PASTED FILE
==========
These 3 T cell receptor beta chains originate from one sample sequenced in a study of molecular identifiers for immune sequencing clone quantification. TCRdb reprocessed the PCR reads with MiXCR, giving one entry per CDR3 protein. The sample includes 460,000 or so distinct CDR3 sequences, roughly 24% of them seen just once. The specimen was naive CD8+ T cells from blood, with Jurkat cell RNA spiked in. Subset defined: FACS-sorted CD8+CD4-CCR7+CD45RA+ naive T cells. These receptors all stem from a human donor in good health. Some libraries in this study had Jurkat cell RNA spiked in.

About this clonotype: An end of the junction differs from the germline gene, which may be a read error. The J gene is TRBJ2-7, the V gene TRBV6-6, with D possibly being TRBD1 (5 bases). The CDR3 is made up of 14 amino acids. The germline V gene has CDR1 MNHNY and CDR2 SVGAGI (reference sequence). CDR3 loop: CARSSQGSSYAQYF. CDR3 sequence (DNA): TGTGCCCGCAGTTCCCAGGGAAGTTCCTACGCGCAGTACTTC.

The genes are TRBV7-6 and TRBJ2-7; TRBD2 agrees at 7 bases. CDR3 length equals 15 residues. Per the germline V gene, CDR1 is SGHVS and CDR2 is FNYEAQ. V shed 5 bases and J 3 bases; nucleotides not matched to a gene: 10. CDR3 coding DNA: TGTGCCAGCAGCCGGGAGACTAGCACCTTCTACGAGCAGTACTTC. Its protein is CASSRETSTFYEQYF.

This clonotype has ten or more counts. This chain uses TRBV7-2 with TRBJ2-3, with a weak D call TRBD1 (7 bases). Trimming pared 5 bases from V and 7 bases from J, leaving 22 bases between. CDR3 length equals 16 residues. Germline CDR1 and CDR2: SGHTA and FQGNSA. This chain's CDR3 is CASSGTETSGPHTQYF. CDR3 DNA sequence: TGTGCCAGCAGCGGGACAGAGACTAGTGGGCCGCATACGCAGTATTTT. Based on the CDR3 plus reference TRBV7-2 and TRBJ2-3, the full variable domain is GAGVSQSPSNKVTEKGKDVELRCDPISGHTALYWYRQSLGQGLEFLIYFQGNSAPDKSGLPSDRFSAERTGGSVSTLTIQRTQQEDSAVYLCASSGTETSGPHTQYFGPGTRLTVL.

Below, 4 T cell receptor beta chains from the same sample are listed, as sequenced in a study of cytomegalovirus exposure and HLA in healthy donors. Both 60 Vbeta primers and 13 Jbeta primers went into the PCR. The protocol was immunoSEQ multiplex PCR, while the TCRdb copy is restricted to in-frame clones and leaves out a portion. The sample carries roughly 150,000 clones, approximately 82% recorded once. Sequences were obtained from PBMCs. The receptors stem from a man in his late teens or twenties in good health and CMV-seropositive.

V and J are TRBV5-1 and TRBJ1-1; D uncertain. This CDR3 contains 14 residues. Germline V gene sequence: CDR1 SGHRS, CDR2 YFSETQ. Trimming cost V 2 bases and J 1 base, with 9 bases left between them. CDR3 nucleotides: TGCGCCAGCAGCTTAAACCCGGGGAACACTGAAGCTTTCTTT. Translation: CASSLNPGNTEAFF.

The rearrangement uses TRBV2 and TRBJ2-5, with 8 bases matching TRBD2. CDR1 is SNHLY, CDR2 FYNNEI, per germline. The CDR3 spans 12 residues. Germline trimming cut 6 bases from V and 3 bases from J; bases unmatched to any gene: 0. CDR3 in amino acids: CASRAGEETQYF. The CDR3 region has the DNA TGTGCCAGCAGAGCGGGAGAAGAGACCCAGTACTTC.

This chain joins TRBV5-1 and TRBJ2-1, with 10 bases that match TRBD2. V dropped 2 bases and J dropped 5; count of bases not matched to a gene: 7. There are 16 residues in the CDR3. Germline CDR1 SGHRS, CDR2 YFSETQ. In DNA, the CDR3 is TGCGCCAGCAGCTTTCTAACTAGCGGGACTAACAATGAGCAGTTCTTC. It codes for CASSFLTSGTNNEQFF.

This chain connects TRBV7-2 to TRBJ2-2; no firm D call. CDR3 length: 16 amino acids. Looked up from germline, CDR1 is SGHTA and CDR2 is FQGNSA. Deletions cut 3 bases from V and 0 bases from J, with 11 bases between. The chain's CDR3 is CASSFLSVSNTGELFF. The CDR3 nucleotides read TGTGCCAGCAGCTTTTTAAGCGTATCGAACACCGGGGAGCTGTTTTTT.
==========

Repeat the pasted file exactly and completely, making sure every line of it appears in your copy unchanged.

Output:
These 3 T cell receptor beta chains originate from one sample sequenced in a study of molecular identifiers for immune sequencing clone quantification. TCRdb reprocessed the PCR reads with MiXCR, giving one entry per CDR3 protein. The sample includes 460,000 or so distinct CDR3 sequences, roughly 24% of them seen just once. The specimen was naive CD8+ T cells from blood, with Jurkat cell RNA spiked in. Subset defined: FACS-sorted CD8+CD4-CCR7+CD45RA+ naive T cells. These receptors all stem from a human donor in good health. Some libraries in this study had Jurkat cell RNA spiked in.

About this clonotype: An end of the junction differs from the germline gene, which may be a read error. The J gene is TRBJ2-7, the V gene TRBV6-6, with D possibly being TRBD1 (5 bases). The CDR3 is made up of 14 amino acids. The germline V gene has CDR1 MNHNY and CDR2 SVGAGI (reference sequence). CDR3 loop: CARSSQGSSYAQYF. CDR3 sequence (DNA): TGTGCCCGCAGTTCCCAGGGAAGTTCCTACGCGCAGTACTTC.

The genes are TRBV7-6 and TRBJ2-7; TRBD2 agrees at 7 bases. CDR3 length equals 15 residues. Per the germline V gene, CDR1 is SGHVS and CDR2 is FNYEAQ. V shed 5 bases and J 3 bases; nucleotides not matched to a gene: 10. CDR3 coding DNA: TGTGCCAGCAGCCGGGAGACTAGCACCTTCTACGAGCAGTACTTC. Its protein is CASSRETSTFYEQYF.

This clonotype has ten or more counts. This chain uses TRBV7-2 with TRBJ2-3, with a weak D call TRBD1 (7 bases). Trimming pared 5 bases from V and 7 bases from J, leaving 22 bases between. CDR3 length equals 16 residues. Germline CDR1 and CDR2: SGHTA and FQGNSA. This chain's CDR3 is CASSGTETSGPHTQYF. CDR3 DNA sequence: TGTGCCAGCAGCGGGACAGAGACTAGTGGGCCGCATACGCAGTATTTT. Based on the CDR3 plus reference TRBV7-2 and TRBJ2-3, the full variable domain is GAGVSQSPSNKVTEKGKDVELRCDPISGHTALYWYRQSLGQGLEFLIYFQGNSAPDKSGLPSDRFSAERTGGSVSTLTIQRTQQEDSAVYLCASSGTETSGPHTQYFGPGTRLTVL.

Below, 4 T cell receptor beta chains from the same sample are listed, as sequenced in a study of cytomegalovirus exposure and HLA in healthy donors. Both 60 Vbeta primers and 13 Jbeta primers went into the PCR. The protocol was immunoSEQ multiplex PCR, while the TCRdb copy is restricted to in-frame clones and leaves out a portion. The sample carries roughly 150,000 clones, approximately 82% recorded once. Sequences were obtained from PBMCs. The receptors stem from a man in his late teens or twenties in good health and CMV-seropositive.

V and J are TRBV5-1 and TRBJ1-1; D uncertain. This CDR3 contains 14 residues. Germline V gene sequence: CDR1 SGHRS, CDR2 YFSETQ. Trimming cost V 2 bases and J 1 base, with 9 bases left between them. CDR3 nucleotides: TGCGCCAGCAGCTTAAACCCGGGGAACACTGAAGCTTTCTTT. Translation: CASSLNPGNTEAFF.

The rearrangement uses TRBV2 and TRBJ2-5, with 8 bases matching TRBD2. CDR1 is SNHLY, CDR2 FYNNEI, per germline. The CDR3 spans 12 residues. Germline trimming cut 6 bases from V and 3 bases from J; bases unmatched to any gene: 0. CDR3 in amino acids: CASRAGEETQYF. The CDR3 region has the DNA TGTGCCAGCAGAGCGGGAGAAGAGACCCAGTACTTC.

This chain joins TRBV5-1 and TRBJ2-1, with 10 bases that match TRBD2. V dropped 2 bases and J dropped 5; count of bases not matched to a gene: 7. There are 16 residues in the CDR3. Germline CDR1 SGHRS, CDR2 YFSETQ. In DNA, the CDR3 is TGCGCCAGCAGCTTTCTAACTAGCGGGACTAACAATGAGCAGTTCTTC. It codes for CASSFLTSGTNNEQFF.

This chain connects TRBV7-2 to TRBJ2-2; no firm D call. CDR3 length: 16 amino acids. Looked up from germline, CDR1 is SGHTA and CDR2 is FQGNSA. Deletions cut 3 bases from V and 0 bases from J, with 11 bases between. The chain's CDR3 is CASSFLSVSNTGELFF. The CDR3 nucleotides read TGTGCCAGCAGCTTTTTAAGCGTATCGAACACCGGGGAGCTGTTTTTT.